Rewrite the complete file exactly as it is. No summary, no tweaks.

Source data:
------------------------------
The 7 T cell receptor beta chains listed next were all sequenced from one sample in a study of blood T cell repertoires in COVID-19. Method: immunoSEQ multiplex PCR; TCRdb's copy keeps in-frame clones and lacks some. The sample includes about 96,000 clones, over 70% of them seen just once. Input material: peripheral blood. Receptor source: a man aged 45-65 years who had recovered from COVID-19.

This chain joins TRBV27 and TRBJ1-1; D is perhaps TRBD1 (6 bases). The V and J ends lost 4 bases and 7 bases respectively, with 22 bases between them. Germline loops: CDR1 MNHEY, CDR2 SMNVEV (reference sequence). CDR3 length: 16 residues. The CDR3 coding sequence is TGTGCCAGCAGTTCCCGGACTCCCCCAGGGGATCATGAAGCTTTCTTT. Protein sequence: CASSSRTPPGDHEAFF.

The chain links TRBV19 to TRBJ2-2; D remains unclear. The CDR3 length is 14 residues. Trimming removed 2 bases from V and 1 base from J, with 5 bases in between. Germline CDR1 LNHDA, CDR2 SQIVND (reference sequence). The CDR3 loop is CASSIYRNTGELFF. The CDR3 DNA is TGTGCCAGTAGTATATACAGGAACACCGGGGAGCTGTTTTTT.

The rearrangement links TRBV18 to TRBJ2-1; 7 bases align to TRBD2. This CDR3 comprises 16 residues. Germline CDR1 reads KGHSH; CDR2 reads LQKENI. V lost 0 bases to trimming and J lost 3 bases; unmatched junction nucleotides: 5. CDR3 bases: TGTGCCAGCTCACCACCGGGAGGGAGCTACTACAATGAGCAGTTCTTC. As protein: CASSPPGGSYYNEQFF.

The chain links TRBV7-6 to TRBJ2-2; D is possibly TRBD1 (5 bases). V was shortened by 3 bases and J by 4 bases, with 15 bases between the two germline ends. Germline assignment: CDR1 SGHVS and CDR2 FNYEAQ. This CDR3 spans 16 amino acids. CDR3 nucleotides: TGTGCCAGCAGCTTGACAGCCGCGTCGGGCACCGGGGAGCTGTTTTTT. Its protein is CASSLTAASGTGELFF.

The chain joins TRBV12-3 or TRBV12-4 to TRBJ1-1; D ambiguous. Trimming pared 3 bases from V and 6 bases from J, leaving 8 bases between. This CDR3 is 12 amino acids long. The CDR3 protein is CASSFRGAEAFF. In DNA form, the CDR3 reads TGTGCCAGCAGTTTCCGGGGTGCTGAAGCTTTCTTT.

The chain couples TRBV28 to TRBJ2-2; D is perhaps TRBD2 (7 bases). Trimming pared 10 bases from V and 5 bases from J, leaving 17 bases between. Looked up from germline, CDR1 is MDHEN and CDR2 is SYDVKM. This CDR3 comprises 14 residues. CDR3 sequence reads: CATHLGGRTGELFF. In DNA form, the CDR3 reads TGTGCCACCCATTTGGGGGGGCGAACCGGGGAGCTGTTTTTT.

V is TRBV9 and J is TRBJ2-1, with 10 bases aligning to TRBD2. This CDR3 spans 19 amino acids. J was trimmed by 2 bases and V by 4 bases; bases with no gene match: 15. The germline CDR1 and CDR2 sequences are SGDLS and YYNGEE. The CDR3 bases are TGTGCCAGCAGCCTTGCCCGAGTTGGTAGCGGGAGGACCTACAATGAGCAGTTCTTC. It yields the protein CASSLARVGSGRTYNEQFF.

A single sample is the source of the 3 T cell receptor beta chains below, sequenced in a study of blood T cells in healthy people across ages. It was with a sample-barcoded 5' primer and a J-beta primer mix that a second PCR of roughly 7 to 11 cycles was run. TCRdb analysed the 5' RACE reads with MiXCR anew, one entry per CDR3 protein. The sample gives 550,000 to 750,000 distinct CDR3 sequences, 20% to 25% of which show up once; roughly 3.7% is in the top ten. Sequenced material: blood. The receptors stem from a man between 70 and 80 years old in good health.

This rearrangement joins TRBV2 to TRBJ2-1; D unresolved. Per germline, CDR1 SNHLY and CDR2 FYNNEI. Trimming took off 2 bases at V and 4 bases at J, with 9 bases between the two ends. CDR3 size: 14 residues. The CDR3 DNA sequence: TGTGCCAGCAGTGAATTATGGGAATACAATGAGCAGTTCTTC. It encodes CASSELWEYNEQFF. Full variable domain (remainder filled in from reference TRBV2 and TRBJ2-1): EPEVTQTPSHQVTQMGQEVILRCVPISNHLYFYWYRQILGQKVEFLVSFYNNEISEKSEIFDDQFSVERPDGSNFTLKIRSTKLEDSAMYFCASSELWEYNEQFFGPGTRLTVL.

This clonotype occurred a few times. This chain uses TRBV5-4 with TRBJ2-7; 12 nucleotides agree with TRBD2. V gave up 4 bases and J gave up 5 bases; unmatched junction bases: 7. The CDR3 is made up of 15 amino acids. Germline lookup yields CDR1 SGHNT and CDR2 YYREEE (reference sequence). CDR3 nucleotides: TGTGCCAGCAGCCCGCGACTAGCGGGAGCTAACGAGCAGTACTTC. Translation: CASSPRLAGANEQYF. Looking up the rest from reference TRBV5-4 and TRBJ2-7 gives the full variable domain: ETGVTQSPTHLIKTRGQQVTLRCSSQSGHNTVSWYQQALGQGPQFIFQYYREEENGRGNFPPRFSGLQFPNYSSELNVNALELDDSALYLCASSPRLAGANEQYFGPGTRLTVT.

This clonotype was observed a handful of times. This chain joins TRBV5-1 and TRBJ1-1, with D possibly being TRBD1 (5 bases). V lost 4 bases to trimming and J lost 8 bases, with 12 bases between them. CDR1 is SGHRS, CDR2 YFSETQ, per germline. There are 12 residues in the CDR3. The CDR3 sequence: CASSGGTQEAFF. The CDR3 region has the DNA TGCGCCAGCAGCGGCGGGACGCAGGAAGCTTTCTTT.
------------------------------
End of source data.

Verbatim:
The 7 T cell receptor beta chains listed next were all sequenced from one sample in a study of blood T cell repertoires in COVID-19. Method: immunoSEQ multiplex PCR; TCRdb's copy keeps in-frame clones and lacks some. The sample includes about 96,000 clones, over 70% of them seen just once. Input material: peripheral blood. Receptor source: a man aged 45-65 years who had recovered from COVID-19.

This chain joins TRBV27 and TRBJ1-1; D is perhaps TRBD1 (6 bases). The V and J ends lost 4 bases and 7 bases respectively, with 22 bases between them. Germline loops: CDR1 MNHEY, CDR2 SMNVEV (reference sequence). CDR3 length: 16 residues. The CDR3 coding sequence is TGTGCCAGCAGTTCCCGGACTCCCCCAGGGGATCATGAAGCTTTCTTT. Protein sequence: CASSSRTPPGDHEAFF.

The chain links TRBV19 to TRBJ2-2; D remains unclear. The CDR3 length is 14 residues. Trimming removed 2 bases from V and 1 base from J, with 5 bases in between. Germline CDR1 LNHDA, CDR2 SQIVND (reference sequence). The CDR3 loop is CASSIYRNTGELFF. The CDR3 DNA is TGTGCCAGTAGTATATACAGGAACACCGGGGAGCTGTTTTTT.

The rearrangement links TRBV18 to TRBJ2-1; 7 bases align to TRBD2. This CDR3 comprises 16 residues. Germline CDR1 reads KGHSH; CDR2 reads LQKENI. V lost 0 bases to trimming and J lost 3 bases; unmatched junction nucleotides: 5. CDR3 bases: TGTGCCAGCTCACCACCGGGAGGGAGCTACTACAATGAGCAGTTCTTC. As protein: CASSPPGGSYYNEQFF.

The chain links TRBV7-6 to TRBJ2-2; D is possibly TRBD1 (5 bases). V was shortened by 3 bases and J by 4 bases, with 15 bases between the two germline ends. Germline assignment: CDR1 SGHVS and CDR2 FNYEAQ. This CDR3 spans 16 amino acids. CDR3 nucleotides: TGTGCCAGCAGCTTGACAGCCGCGTCGGGCACCGGGGAGCTGTTTTTT. Its protein is CASSLTAASGTGELFF.

The chain joins TRBV12-3 or TRBV12-4 to TRBJ1-1; D ambiguous. Trimming pared 3 bases from V and 6 bases from J, leaving 8 bases between. This CDR3 is 12 amino acids long. The CDR3 protein is CASSFRGAEAFF. In DNA form, the CDR3 reads TGTGCCAGCAGTTTCCGGGGTGCTGAAGCTTTCTTT.

The chain couples TRBV28 to TRBJ2-2; D is perhaps TRBD2 (7 bases). Trimming pared 10 bases from V and 5 bases from J, leaving 17 bases between. Looked up from germline, CDR1 is MDHEN and CDR2 is SYDVKM. This CDR3 comprises 14 residues. CDR3 sequence reads: CATHLGGRTGELFF. In DNA form, the CDR3 reads TGTGCCACCCATTTGGGGGGGCGAACCGGGGAGCTGTTTTTT.

V is TRBV9 and J is TRBJ2-1, with 10 bases aligning to TRBD2. This CDR3 spans 19 amino acids. J was trimmed by 2 bases and V by 4 bases; bases with no gene match: 15. The germline CDR1 and CDR2 sequences are SGDLS and YYNGEE. The CDR3 bases are TGTGCCAGCAGCCTTGCCCGAGTTGGTAGCGGGAGGACCTACAATGAGCAGTTCTTC. It yields the protein CASSLARVGSGRTYNEQFF.

A single sample is the source of the 3 T cell receptor beta chains below, sequenced in a study of blood T cells in healthy people across ages. It was with a sample-barcoded 5' primer and a J-beta primer mix that a second PCR of roughly 7 to 11 cycles was run. TCRdb analysed the 5' RACE reads with MiXCR anew, one entry per CDR3 protein. The sample gives 550,000 to 750,000 distinct CDR3 sequences, 20% to 25% of which show up once; roughly 3.7% is in the top ten. Sequenced material: blood. The receptors stem from a man between 70 and 80 years old in good health.

This rearrangement joins TRBV2 to TRBJ2-1; D unresolved. Per germline, CDR1 SNHLY and CDR2 FYNNEI. Trimming took off 2 bases at V and 4 bases at J, with 9 bases between the two ends. CDR3 size: 14 residues. The CDR3 DNA sequence: TGTGCCAGCAGTGAATTATGGGAATACAATGAGCAGTTCTTC. It encodes CASSELWEYNEQFF. Full variable domain (remainder filled in from reference TRBV2 and TRBJ2-1): EPEVTQTPSHQVTQMGQEVILRCVPISNHLYFYWYRQILGQKVEFLVSFYNNEISEKSEIFDDQFSVERPDGSNFTLKIRSTKLEDSAMYFCASSELWEYNEQFFGPGTRLTVL.

This clonotype occurred a few times. This chain uses TRBV5-4 with TRBJ2-7; 12 nucleotides agree with TRBD2. V gave up 4 bases and J gave up 5 bases; unmatched junction bases: 7. The CDR3 is made up of 15 amino acids. Germline lookup yields CDR1 SGHNT and CDR2 YYREEE (reference sequence). CDR3 nucleotides: TGTGCCAGCAGCCCGCGACTAGCGGGAGCTAACGAGCAGTACTTC. Translation: CASSPRLAGANEQYF. Looking up the rest from reference TRBV5-4 and TRBJ2-7 gives the full variable domain: ETGVTQSPTHLIKTRGQQVTLRCSSQSGHNTVSWYQQALGQGPQFIFQYYREEENGRGNFPPRFSGLQFPNYSSELNVNALELDDSALYLCASSPRLAGANEQYFGPGTRLTVT.

This clonotype was observed a handful of times. This chain joins TRBV5-1 and TRBJ1-1, with D possibly being TRBD1 (5 bases). V lost 4 bases to trimming and J lost 8 bases, with 12 bases between them. CDR1 is SGHRS, CDR2 YFSETQ, per germline. There are 12 residues in the CDR3. The CDR3 sequence: CASSGGTQEAFF. The CDR3 region has the DNA TGCGCCAGCAGCGGCGGGACGCAGGAAGCTTTCTTT.